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This Modules proposal attempts to define a simple asynchronous module system roughly similar to (Modules/AsynchronousDefinition) and the modules part of Modules 2.0, but without any relationship to Modules 1.1. You can also read this as developer guides lines for a Modules/2.0: a set of rules that regularize and simplify module use similar to the way jslint constrains JS code.

In a departure from the AMD spec, but similar to Modules 2.0, we'll describe both the module format and the mechanism for loading the modules: a complete but simple solution.


  1. ModuleLoader is a function
    1. ModuleLoader(config) accepts a configuration object
    2. new ModuleLoader(config) constructions a system of modules
    3. The configuration object has a baseUrl property, a URL.
  2. var modules = new ModuleLoader(config) has two methods,
    1. modules.declare(id, deps, initializer) declares a module for the module system
      1. id is a URL, deps is an array of URLs, initializer is a function,
      2. Every module listed in the deps array is loaded before the initializer function is called,
      3. The initializer function returns an object, called the exports object,
      4. When a dependency lookup causes a load, the id of the declare must match the path of the unit loaded,
    2. modules.lookup(id) returns the exports object for the module with id,
      1. The id is a URL

ModuleLoader model

To simplify the description we define a model for the ModuleLoader object and some terms of action on the model. The model itself is not part of any specification.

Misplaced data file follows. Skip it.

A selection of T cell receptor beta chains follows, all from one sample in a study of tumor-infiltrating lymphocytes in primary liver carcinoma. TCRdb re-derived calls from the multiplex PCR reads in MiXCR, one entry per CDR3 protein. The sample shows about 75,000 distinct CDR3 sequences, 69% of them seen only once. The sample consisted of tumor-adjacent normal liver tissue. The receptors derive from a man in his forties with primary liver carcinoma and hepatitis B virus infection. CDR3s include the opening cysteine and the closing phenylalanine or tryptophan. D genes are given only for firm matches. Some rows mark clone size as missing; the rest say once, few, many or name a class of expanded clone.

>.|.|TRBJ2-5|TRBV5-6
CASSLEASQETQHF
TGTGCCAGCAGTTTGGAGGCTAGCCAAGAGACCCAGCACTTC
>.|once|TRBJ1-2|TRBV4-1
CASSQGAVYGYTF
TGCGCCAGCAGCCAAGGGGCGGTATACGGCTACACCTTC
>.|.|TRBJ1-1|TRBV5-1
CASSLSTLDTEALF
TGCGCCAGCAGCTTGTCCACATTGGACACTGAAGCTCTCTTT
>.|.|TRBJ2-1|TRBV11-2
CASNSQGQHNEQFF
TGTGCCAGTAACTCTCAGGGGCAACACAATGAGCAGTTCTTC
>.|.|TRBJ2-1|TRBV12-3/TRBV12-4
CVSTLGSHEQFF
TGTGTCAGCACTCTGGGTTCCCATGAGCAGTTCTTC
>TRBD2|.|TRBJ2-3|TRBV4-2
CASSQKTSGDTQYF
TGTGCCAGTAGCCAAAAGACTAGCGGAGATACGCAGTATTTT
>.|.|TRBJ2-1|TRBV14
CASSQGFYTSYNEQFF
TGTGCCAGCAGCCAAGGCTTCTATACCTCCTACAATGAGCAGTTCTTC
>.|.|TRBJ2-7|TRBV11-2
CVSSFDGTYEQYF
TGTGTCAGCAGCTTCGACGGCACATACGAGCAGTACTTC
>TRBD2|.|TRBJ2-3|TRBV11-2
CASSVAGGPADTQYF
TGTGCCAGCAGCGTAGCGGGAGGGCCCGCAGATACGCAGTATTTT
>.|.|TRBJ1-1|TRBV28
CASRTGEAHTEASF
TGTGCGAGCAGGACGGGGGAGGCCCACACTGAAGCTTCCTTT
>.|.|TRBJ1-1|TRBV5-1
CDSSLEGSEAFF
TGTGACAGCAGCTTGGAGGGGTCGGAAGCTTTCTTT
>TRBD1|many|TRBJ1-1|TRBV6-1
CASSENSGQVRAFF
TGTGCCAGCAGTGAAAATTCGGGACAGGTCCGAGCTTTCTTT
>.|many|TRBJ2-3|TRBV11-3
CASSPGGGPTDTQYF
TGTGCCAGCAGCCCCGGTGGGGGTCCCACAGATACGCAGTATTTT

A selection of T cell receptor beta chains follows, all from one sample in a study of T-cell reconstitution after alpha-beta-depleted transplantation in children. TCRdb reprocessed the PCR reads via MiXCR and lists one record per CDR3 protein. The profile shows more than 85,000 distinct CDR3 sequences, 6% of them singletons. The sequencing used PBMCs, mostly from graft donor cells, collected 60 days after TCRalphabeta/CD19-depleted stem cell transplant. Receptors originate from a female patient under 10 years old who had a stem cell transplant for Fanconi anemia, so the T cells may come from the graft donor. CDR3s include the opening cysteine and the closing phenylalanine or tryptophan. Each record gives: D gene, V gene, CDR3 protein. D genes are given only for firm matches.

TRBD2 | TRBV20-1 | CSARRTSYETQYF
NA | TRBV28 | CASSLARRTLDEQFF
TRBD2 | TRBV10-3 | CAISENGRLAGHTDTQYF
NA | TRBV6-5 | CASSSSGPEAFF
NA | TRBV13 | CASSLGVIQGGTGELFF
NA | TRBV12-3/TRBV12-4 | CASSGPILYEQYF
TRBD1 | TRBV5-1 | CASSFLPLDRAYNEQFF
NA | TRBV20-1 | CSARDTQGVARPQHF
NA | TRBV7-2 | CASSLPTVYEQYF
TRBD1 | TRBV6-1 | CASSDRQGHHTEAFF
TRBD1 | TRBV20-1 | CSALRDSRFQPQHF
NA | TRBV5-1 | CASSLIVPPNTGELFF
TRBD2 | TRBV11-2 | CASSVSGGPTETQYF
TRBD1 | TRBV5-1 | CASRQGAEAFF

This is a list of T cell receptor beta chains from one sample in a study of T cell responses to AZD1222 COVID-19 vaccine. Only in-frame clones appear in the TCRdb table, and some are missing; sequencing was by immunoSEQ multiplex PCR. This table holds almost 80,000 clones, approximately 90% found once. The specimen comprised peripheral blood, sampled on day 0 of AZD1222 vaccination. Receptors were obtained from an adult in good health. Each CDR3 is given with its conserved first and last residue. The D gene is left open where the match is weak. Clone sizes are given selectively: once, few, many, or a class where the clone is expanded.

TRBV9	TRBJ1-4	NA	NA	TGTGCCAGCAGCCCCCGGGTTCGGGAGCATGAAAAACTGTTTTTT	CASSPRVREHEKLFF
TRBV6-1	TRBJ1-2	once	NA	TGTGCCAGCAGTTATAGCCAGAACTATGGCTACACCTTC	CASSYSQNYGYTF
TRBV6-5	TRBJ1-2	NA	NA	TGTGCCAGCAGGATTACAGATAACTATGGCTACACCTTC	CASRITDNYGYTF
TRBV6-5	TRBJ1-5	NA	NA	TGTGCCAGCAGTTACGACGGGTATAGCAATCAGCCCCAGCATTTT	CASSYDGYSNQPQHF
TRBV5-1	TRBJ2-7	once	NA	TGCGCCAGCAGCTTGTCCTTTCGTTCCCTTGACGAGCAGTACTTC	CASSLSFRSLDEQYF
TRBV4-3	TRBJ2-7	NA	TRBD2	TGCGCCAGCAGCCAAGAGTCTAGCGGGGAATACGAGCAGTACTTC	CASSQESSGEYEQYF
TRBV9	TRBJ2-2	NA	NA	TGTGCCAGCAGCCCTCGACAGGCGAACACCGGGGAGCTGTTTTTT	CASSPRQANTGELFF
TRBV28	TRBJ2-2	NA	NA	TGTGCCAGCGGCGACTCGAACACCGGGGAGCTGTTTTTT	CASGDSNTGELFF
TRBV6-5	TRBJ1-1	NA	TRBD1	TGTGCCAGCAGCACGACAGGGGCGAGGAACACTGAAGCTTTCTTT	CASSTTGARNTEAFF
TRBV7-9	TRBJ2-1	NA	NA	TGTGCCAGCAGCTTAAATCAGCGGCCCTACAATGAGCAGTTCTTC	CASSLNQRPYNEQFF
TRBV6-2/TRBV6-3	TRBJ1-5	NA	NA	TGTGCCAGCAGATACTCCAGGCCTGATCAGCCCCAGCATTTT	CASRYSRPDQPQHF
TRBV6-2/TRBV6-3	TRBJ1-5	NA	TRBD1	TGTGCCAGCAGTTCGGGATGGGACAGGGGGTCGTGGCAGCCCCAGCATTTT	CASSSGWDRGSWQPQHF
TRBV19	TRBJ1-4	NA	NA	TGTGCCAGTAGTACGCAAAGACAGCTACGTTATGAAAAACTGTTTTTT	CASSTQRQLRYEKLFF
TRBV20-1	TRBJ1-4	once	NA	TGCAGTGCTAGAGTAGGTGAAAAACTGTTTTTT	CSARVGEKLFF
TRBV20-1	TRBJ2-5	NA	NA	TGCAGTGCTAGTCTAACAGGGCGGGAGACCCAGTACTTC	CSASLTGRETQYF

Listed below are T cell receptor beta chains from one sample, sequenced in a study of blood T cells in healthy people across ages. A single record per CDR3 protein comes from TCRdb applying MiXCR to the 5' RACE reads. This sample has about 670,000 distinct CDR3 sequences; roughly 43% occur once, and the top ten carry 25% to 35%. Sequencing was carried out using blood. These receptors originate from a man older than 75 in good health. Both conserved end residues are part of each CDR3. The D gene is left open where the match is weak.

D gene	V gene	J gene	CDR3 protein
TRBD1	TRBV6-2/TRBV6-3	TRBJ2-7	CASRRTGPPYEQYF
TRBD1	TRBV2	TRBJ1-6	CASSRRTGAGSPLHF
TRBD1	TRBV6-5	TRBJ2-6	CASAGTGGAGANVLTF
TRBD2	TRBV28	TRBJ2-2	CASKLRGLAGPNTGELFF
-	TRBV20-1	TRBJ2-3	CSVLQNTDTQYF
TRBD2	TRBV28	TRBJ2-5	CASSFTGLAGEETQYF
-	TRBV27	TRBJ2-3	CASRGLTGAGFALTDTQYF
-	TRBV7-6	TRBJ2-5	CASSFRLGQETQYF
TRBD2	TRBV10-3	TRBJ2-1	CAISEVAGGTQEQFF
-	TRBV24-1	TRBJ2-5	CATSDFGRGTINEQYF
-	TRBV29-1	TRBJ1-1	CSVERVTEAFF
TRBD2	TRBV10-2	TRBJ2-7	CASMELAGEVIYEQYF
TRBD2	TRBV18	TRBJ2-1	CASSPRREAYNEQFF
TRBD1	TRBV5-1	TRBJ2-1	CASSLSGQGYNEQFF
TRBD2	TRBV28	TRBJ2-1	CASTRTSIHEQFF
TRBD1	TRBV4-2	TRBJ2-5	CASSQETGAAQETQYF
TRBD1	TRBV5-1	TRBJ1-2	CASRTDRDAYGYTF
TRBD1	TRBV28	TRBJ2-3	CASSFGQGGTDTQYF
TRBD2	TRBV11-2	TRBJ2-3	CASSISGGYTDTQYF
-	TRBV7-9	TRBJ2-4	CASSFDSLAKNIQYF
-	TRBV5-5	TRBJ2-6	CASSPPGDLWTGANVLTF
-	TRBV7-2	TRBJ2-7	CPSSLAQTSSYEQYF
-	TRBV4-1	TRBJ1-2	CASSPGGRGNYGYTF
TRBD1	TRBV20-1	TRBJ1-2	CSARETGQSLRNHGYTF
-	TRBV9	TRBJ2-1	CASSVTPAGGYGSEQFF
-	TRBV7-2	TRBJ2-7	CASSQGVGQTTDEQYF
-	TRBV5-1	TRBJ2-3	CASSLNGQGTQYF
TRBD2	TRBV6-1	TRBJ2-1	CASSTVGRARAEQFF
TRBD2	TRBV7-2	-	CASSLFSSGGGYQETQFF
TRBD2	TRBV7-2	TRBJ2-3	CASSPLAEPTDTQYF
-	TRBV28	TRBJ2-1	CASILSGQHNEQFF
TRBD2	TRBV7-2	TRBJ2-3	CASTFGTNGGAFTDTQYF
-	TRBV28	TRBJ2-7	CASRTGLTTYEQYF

The ModuleLoader model is a look-up table with one row for every module, keyed by the module id. The remaining columns in the table are an array of module ids called the dependencies, a function called the module initializer, and the result of calling that function, called an exports object.

Id Deps initializer exports
"foo.js" ["bar.js"] function fooInitializer() {} foo
"bar.js" ["foo.js"] function barInitializer() {} bar

We start with an empty table. When we add a row we say we are declaring a module. The row begins with the exports object being undefined. When we pick up one module id from the Deps array and find the values that allow us to declare the module we say we resolved the id. When the initializer function is called, we say the exports object is initialized.

The basic game of module loading is to fill in the table such that the first entry's exports object can be initialized. The Deps from the first row are converted to absolute URLs and resolved in to source objects containing modules.declare() calls; these calls declare new modules that add to the table. The goal of the specification is to allow as many developers to win the game as possible with the least amount of effort and greatest amount of reliability.

ModuleLoader constructor

The specification defines a single function "ModuleLoader" that is available as a property of the global scope. The function is to be used as a constructor:

 var modules = new ModuleLoader(configuration);

The only parameter of the this function is a optional configuration object. Some of the properties of the configuration object will (eventually) be part of the specification; others will be available and meaningful only in some environments. All properties are optional and the default values are designed to give a working module system.